Various studies to gauge the prevalence of mental health issues among children have been conducted in Japan. A MEXT survey found that 6.3% of all students show signs of serious learning or behavioral difficulties. A study by Miyazaki University estimated that 4.9% of first- and second-year students in junior high have depression. However, a large-scale study that answers the question, “How many children in Japan are living with mental health problems?” has not been conducted, so we do not have a clear grasp of the situation. Moving forward, steps must be taken to establish data that enables us to accurately understand the situation.
■ Mental Health During the COVID-19 Pandemic
The COVID-19 pandemic is having significant effects on mental health problems. A meta-analytic study on the prevalence of mental health issues related to COVID-19 from January to March 2020 found that among approximately 220,000 people, more than 30% were experiencing depression (31.4%), anxiety (31.9%), or insomnia (37.9%). This study also analyzed research papers on various sample groups including healthcare providers and people with COVID-19 in other countries and found no significant bias in prevalence among sample groups.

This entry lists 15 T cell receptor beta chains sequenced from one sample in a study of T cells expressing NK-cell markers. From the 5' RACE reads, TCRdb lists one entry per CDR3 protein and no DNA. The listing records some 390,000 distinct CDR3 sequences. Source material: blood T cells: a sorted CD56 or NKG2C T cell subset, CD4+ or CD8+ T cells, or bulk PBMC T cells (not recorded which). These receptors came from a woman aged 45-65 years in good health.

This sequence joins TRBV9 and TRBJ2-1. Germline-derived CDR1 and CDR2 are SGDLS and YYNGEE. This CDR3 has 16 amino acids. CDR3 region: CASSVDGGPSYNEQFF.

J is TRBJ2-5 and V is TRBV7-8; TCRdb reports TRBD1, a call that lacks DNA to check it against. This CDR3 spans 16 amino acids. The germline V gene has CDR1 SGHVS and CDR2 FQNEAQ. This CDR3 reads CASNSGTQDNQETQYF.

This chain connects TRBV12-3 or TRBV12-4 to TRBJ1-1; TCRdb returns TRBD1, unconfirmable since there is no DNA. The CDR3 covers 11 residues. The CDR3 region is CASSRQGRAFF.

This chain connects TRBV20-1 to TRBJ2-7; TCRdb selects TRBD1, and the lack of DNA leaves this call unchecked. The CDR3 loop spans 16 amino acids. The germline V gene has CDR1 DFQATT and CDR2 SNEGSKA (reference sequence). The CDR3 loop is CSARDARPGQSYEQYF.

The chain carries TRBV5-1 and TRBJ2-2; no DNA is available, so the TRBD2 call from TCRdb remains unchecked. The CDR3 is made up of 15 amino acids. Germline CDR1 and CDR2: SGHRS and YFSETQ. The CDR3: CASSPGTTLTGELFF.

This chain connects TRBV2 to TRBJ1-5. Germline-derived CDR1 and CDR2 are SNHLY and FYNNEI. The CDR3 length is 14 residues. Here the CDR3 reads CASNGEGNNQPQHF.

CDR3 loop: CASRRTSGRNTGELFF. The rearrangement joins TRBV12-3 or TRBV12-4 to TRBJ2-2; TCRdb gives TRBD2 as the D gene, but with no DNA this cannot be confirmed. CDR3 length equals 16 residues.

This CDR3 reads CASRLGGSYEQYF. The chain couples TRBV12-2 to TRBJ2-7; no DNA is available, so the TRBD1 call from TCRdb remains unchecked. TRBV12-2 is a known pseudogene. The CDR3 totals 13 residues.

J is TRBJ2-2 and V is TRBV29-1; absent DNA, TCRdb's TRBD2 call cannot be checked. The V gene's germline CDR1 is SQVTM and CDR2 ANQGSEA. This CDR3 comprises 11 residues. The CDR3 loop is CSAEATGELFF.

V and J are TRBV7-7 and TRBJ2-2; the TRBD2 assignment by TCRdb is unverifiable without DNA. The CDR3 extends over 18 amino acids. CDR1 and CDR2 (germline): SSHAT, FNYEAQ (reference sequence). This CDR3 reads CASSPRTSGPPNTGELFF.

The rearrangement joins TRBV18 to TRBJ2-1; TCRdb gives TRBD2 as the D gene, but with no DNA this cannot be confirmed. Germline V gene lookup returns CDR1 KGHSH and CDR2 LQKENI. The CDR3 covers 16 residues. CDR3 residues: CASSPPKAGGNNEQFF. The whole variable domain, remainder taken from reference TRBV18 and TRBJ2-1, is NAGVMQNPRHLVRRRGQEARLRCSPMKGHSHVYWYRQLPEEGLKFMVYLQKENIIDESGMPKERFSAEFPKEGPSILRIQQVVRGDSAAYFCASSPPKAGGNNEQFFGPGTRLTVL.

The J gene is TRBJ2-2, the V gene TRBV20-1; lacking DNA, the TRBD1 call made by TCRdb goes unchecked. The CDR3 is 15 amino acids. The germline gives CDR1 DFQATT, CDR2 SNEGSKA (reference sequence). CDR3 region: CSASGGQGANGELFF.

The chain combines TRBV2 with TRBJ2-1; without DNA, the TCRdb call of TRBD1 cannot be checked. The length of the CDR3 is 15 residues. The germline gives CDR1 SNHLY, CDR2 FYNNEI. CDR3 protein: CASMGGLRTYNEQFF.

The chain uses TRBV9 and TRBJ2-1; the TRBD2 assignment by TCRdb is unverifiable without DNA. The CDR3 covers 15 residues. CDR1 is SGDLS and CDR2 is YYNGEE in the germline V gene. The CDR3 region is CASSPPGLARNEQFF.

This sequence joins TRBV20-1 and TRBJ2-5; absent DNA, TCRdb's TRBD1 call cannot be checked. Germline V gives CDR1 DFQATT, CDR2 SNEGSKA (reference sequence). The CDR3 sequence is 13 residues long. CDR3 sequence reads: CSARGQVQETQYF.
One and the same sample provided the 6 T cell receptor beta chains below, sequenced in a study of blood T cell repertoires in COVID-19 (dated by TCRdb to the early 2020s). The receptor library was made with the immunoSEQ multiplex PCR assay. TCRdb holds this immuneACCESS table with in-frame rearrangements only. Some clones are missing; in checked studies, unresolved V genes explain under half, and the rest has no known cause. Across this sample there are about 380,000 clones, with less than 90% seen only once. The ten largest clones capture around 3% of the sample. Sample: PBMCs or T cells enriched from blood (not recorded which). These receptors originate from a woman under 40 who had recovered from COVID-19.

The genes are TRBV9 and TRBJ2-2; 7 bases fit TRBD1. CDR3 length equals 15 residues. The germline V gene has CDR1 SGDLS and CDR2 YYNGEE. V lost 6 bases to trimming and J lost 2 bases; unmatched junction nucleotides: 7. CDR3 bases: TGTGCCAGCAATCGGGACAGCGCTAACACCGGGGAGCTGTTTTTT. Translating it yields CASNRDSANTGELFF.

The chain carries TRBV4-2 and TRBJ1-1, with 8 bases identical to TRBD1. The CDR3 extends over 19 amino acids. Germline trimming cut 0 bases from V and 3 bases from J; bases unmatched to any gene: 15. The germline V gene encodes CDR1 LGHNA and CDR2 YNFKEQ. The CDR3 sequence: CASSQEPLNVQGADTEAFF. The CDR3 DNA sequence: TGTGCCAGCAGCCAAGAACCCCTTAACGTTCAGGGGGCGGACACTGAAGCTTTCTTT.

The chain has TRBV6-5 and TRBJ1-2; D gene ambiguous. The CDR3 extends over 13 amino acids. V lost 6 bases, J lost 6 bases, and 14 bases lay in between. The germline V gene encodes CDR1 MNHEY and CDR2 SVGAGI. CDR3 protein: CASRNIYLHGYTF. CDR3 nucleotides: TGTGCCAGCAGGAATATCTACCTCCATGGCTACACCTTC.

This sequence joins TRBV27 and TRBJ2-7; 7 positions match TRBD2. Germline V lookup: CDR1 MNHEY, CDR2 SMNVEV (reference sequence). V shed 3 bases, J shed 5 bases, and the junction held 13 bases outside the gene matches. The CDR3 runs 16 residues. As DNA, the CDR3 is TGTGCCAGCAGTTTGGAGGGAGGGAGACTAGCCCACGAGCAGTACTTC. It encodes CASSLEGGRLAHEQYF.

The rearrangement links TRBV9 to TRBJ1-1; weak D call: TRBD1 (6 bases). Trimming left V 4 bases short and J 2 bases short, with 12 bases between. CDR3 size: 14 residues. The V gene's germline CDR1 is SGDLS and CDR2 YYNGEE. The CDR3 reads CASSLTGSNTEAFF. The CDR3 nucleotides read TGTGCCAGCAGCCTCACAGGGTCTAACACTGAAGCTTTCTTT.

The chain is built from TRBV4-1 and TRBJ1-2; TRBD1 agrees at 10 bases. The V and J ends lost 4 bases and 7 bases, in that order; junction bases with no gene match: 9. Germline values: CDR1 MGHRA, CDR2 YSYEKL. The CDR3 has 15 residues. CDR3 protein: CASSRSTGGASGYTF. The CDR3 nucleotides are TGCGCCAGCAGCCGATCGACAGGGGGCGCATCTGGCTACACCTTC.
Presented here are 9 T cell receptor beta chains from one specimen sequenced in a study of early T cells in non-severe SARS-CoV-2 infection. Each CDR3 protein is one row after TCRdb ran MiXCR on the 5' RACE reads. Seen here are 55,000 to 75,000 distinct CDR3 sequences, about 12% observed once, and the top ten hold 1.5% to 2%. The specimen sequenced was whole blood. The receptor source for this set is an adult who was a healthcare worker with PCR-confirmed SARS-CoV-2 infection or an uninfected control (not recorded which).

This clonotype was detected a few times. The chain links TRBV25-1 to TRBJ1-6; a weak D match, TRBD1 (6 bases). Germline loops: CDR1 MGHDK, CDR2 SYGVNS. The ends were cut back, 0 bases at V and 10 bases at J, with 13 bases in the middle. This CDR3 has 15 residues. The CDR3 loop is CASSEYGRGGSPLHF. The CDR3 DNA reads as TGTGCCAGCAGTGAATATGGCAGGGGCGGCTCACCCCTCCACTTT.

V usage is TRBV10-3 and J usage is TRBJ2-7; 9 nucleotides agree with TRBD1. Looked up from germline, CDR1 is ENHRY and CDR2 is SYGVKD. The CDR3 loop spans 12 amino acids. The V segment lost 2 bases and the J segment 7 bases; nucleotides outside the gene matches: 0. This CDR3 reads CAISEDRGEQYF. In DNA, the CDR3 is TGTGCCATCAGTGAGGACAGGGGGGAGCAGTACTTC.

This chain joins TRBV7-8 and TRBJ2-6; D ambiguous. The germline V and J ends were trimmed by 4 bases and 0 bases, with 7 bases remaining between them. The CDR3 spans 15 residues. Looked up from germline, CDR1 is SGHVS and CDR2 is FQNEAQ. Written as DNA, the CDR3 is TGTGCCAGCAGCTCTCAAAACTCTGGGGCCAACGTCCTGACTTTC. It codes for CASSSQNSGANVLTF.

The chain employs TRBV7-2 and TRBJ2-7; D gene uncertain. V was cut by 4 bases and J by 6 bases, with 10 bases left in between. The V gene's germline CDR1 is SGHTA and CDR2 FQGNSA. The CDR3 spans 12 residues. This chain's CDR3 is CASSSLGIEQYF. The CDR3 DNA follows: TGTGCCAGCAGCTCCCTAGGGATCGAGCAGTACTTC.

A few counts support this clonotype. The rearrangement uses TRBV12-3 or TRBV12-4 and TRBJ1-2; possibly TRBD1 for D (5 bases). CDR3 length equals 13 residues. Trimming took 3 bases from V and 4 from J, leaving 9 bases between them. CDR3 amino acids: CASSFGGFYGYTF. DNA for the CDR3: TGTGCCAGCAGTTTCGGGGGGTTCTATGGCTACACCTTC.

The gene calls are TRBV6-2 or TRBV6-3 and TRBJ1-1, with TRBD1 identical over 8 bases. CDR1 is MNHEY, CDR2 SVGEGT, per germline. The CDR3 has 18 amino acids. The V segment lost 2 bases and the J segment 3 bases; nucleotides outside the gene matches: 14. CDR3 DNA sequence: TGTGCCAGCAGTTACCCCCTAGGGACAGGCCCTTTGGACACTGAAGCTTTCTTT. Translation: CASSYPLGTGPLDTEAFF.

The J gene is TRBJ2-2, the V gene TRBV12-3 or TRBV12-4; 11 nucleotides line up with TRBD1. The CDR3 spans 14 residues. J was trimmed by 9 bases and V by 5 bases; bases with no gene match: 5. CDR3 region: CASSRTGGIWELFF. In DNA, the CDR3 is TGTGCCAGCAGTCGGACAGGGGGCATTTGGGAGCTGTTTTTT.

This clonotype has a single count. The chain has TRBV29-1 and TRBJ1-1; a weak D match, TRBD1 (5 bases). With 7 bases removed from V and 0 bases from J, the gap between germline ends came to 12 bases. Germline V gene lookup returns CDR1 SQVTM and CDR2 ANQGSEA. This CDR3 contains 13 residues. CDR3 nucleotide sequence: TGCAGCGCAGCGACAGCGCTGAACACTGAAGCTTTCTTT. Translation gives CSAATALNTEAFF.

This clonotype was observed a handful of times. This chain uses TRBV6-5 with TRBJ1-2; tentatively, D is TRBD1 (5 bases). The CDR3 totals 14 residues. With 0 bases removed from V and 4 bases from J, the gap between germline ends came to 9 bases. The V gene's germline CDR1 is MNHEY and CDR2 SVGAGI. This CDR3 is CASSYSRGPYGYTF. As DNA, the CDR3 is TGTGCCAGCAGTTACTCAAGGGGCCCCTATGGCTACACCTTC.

In Japan, a research team from Tokushima University conducted an online survey on mental health. Approximately 36% of survey respondents reported mild to moderate psychological distress. The team also found that psychological distress tended to be higher among younger groups, women, and healthcare workers.
As for the impact on children’s mental health, a research team at Doshisha University conducted a survey of parents or guardians of students in elementary and junior high schools to examine the relationship between school closures and symptoms of anxiety and depression experienced by children and parents or guardians. School closures were categorized into three types: complete closures, partial closures, and no closures. They found that children and parents or guardians in districts with complete closures experienced much higher levels of anxiety, depressive symptoms, and irritability, followed by those in districts with partial closures. These findings suggest that school closures implemented as a COVID-19 control measure are impacting the mental health of children and their parents or guardians.